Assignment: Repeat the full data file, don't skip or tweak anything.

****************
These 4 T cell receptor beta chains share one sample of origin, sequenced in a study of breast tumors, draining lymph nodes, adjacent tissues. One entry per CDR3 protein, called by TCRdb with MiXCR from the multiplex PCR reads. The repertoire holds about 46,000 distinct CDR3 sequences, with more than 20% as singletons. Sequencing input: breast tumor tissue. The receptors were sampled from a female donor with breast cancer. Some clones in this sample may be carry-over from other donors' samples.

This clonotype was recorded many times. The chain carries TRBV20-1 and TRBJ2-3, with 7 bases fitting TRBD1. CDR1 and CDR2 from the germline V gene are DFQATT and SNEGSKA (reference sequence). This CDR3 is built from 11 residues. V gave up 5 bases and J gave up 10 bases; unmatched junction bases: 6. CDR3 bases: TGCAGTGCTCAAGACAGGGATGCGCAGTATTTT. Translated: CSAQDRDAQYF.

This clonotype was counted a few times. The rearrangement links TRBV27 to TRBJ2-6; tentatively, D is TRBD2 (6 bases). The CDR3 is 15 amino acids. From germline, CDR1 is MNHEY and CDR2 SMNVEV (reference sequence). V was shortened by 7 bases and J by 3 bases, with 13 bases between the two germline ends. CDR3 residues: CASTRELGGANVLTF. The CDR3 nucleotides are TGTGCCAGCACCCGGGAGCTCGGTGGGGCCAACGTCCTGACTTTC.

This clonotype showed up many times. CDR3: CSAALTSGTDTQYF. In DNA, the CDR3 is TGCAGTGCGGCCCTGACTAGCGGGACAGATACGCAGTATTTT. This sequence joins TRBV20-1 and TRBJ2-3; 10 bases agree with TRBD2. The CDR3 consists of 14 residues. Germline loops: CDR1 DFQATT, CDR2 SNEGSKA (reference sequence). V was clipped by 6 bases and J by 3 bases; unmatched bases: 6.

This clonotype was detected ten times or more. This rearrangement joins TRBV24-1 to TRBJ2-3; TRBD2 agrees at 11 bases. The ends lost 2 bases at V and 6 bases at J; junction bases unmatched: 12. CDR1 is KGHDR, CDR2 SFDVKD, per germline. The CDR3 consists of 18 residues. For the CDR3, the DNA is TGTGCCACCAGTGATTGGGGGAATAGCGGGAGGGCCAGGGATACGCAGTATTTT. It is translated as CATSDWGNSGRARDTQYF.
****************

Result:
These 4 T cell receptor beta chains share one sample of origin, sequenced in a study of breast tumors, draining lymph nodes, adjacent tissues. One entry per CDR3 protein, called by TCRdb with MiXCR from the multiplex PCR reads. The repertoire holds about 46,000 distinct CDR3 sequences, with more than 20% as singletons. Sequencing input: breast tumor tissue. The receptors were sampled from a female donor with breast cancer. Some clones in this sample may be carry-over from other donors' samples.

This clonotype was recorded many times. The chain carries TRBV20-1 and TRBJ2-3, with 7 bases fitting TRBD1. CDR1 and CDR2 from the germline V gene are DFQATT and SNEGSKA (reference sequence). This CDR3 is built from 11 residues. V gave up 5 bases and J gave up 10 bases; unmatched junction bases: 6. CDR3 bases: TGCAGTGCTCAAGACAGGGATGCGCAGTATTTT. Translated: CSAQDRDAQYF.

This clonotype was counted a few times. The rearrangement links TRBV27 to TRBJ2-6; tentatively, D is TRBD2 (6 bases). The CDR3 is 15 amino acids. From germline, CDR1 is MNHEY and CDR2 SMNVEV (reference sequence). V was shortened by 7 bases and J by 3 bases, with 13 bases between the two germline ends. CDR3 residues: CASTRELGGANVLTF. The CDR3 nucleotides are TGTGCCAGCACCCGGGAGCTCGGTGGGGCCAACGTCCTGACTTTC.

This clonotype showed up many times. CDR3: CSAALTSGTDTQYF. In DNA, the CDR3 is TGCAGTGCGGCCCTGACTAGCGGGACAGATACGCAGTATTTT. This sequence joins TRBV20-1 and TRBJ2-3; 10 bases agree with TRBD2. The CDR3 consists of 14 residues. Germline loops: CDR1 DFQATT, CDR2 SNEGSKA (reference sequence). V was clipped by 6 bases and J by 3 bases; unmatched bases: 6.

This clonotype was detected ten times or more. This rearrangement joins TRBV24-1 to TRBJ2-3; TRBD2 agrees at 11 bases. The ends lost 2 bases at V and 6 bases at J; junction bases unmatched: 12. CDR1 is KGHDR, CDR2 SFDVKD, per germline. The CDR3 consists of 18 residues. For the CDR3, the DNA is TGTGCCACCAGTGATTGGGGGAATAGCGGGAGGGCCAGGGATACGCAGTATTTT. It is translated as CATSDWGNSGRARDTQYF.